Often It is asked if it is possible to perform picture restoration. I can restore pictures but it is only a digital copy of your pictures that I restore, not the physical picture itself. Actually restoring the pictures surface is something best left to photo preservation experts found in museum departments.
The ultimate goal of having your picture restored is to allow it to be digitally copied and restored so any number of reprints can be made and handed around the immediate family or interested parties. If the photo is of particular historical interest or of genealogical importance, then the restoration is something that should be considered if the preservation of your family history is to be ensured.
For example, restoring an old cracked and rolled up photo would require it to be unrolled. If it is brittle, the picture to be restored will break up when forced against its natural curled up state. It will need to be relaxed and opened slowly. The way to restore the picture back to its original position is to introduce some moisture. A risky undertaking if not performed properly.
The best way to do this would be in a controlled environment, properly monitored to avoid over saturation. Picture restoration in this manner is achieved by using de-ionised water vapour introduced into a small chamber or tent, to slowly moisten the paper to relax it and ease out the rolled photo. This could be done with an ultrasonic humidifier or home humidifier unit, which is perfect for introducing small, yet controlled amounts of moisture with no additional contaminants associated with plain tap water. Depending on the thickness of the picture this could take days to do, I read of one case taking 10 days. Keeping the area and environment clean and free from airborne containments is paramount because if the there are any mould spores present, this is an ideal environment for them to flourish.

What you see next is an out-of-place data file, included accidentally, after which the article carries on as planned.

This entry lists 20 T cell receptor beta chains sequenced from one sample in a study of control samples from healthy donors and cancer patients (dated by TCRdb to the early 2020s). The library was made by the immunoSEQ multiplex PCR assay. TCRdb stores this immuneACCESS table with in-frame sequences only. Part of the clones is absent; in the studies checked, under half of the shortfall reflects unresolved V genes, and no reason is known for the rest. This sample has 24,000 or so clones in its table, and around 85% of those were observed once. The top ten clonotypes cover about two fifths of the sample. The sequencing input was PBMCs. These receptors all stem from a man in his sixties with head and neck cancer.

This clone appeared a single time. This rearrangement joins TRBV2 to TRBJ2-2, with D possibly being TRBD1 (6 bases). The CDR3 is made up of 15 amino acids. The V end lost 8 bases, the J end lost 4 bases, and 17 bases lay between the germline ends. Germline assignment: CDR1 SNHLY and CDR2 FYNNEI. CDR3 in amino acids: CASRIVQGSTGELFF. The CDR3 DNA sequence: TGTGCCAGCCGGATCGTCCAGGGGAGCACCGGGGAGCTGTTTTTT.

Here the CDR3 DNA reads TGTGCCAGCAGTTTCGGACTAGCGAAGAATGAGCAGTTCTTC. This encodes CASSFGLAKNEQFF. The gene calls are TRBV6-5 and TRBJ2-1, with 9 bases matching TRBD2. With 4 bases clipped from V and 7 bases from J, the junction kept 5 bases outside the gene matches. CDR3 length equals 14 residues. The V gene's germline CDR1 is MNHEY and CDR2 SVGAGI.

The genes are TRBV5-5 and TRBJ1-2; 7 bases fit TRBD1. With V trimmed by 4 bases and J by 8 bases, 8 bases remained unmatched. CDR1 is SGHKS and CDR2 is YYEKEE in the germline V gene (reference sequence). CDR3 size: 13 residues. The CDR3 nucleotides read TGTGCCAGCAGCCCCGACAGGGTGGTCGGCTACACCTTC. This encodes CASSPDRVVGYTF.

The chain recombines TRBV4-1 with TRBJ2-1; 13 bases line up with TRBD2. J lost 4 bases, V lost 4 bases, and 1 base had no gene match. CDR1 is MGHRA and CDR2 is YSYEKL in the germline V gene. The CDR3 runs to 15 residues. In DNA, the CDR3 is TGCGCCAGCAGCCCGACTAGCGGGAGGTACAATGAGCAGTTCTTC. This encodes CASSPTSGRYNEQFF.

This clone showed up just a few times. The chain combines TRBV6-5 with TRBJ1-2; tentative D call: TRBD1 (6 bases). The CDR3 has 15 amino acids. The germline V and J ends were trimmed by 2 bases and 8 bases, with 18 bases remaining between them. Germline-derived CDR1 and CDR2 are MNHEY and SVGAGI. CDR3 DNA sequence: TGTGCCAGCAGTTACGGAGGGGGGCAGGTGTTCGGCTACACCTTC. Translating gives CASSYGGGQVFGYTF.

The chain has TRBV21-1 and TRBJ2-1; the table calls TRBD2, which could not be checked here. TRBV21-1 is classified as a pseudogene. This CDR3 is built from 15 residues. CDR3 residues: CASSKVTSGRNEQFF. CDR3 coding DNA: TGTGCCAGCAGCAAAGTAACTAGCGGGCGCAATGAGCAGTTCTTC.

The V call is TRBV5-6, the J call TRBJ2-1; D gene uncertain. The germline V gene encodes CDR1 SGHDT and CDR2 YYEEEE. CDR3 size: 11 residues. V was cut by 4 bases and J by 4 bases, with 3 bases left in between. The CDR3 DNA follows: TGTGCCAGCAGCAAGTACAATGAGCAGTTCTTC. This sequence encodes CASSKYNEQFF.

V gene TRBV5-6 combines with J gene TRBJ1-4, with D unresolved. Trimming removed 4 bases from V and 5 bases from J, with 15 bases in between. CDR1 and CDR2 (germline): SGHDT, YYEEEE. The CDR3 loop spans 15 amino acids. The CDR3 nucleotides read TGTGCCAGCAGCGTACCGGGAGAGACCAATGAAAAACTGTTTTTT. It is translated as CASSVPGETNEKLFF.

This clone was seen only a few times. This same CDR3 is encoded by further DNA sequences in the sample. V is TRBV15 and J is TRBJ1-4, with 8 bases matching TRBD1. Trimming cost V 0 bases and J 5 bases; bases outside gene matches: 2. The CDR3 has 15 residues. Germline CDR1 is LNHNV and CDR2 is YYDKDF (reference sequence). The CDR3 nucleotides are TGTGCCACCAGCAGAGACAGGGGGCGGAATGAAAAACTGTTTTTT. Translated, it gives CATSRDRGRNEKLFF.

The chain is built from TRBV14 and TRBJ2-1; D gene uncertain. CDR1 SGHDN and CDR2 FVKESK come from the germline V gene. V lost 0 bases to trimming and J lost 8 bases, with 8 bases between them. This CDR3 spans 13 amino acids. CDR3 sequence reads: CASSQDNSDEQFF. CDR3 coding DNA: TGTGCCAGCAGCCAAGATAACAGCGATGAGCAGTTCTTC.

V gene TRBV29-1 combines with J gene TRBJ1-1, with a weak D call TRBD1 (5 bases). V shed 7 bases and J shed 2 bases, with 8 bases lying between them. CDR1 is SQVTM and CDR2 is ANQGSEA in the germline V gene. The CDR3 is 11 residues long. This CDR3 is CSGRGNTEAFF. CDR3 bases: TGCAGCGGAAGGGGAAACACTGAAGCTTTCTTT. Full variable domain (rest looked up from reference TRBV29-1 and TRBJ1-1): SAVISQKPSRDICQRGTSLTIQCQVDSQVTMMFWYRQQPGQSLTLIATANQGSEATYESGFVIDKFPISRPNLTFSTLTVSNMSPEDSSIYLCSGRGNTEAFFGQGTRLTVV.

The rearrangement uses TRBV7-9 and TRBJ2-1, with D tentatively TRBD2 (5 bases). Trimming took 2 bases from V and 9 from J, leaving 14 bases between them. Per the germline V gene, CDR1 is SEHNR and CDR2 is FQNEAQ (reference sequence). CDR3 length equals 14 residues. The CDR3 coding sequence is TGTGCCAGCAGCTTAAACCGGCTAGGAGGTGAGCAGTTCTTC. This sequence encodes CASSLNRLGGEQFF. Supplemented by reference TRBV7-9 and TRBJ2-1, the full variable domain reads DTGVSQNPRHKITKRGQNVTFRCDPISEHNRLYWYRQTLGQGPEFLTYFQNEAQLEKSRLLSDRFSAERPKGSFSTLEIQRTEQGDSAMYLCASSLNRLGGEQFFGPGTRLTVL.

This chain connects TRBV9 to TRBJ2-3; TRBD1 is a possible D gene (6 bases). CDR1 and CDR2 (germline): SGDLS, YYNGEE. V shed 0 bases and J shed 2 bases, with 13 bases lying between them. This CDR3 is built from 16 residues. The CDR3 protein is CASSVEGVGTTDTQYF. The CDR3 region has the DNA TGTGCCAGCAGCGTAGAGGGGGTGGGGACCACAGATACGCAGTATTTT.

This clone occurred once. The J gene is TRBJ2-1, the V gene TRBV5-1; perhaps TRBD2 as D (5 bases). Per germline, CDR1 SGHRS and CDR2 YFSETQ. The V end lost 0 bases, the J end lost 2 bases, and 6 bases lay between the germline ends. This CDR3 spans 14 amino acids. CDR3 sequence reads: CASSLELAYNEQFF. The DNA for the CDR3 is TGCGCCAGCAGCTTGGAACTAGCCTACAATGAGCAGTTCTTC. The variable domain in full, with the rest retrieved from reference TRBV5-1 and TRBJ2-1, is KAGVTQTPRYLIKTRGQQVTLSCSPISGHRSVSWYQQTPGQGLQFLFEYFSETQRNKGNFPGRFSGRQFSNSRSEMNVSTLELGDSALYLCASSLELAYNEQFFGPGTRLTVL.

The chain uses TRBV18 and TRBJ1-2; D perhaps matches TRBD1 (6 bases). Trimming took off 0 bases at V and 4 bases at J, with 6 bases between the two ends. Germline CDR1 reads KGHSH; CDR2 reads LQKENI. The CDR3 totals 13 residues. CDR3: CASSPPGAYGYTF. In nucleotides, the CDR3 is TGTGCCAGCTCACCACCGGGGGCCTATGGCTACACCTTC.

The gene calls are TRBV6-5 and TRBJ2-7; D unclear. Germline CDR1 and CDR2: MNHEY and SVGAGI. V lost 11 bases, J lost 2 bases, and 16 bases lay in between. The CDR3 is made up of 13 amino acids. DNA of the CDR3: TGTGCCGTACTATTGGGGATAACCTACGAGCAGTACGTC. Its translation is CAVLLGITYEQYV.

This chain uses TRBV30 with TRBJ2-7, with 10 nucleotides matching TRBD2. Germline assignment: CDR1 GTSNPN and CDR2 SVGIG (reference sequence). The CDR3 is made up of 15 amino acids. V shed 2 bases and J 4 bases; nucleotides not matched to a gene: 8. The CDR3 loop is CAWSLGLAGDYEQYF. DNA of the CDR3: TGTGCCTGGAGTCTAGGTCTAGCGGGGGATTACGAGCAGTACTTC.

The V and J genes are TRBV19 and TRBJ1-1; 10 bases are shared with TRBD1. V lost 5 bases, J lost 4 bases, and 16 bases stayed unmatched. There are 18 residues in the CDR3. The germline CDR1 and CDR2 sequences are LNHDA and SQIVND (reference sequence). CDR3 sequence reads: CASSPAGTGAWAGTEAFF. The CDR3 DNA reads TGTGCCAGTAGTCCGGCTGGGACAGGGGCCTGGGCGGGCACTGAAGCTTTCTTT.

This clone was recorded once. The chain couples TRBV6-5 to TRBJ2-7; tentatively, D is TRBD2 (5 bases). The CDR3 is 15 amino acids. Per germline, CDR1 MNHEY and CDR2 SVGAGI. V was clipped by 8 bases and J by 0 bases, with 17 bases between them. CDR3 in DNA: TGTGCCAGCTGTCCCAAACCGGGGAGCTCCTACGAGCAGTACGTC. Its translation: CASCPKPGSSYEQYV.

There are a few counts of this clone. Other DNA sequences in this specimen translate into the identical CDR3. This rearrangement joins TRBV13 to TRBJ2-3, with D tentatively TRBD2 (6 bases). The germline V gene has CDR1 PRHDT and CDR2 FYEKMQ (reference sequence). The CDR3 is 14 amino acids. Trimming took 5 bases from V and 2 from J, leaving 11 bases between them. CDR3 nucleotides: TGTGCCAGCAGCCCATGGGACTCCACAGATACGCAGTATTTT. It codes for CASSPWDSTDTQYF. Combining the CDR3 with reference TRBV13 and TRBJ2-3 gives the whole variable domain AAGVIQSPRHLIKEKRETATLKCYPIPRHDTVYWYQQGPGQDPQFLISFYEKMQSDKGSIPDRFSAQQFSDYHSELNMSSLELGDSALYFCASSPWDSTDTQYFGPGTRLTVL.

Slowly over a period of hours or days, the roll can be unfurled as the moisture penetrates the paper it can be weighed down. The time this takes depends on the picture to be restored, the thickness of the paper, or size of the final photo.
The picture restoration can be carried out when the photo has been flattened and dried. To strengthen the fragile paper further it can be backed with acid free parchment and any flakes or cracked pieces can be restored to the picture with acid free glues or a starch paste. This restoring of the picture can also take time, as some can be like a jigsaw to replace the individual flakes ready for the digital picture restoration. Preservation artists such as those found in museums have immense patience and go to great lengths to replace as many of the original pieces as possible.
Once such museum I have contacted before, the Royal Academy of Arts in London perform this kind of dry repairs, but have yet to confirm if they have the moisture picture restoration facility.
Once in this dry state the digital picture restoration can begin whereby the picture is scanned and then restored as in the conventional photo or picture restoration process.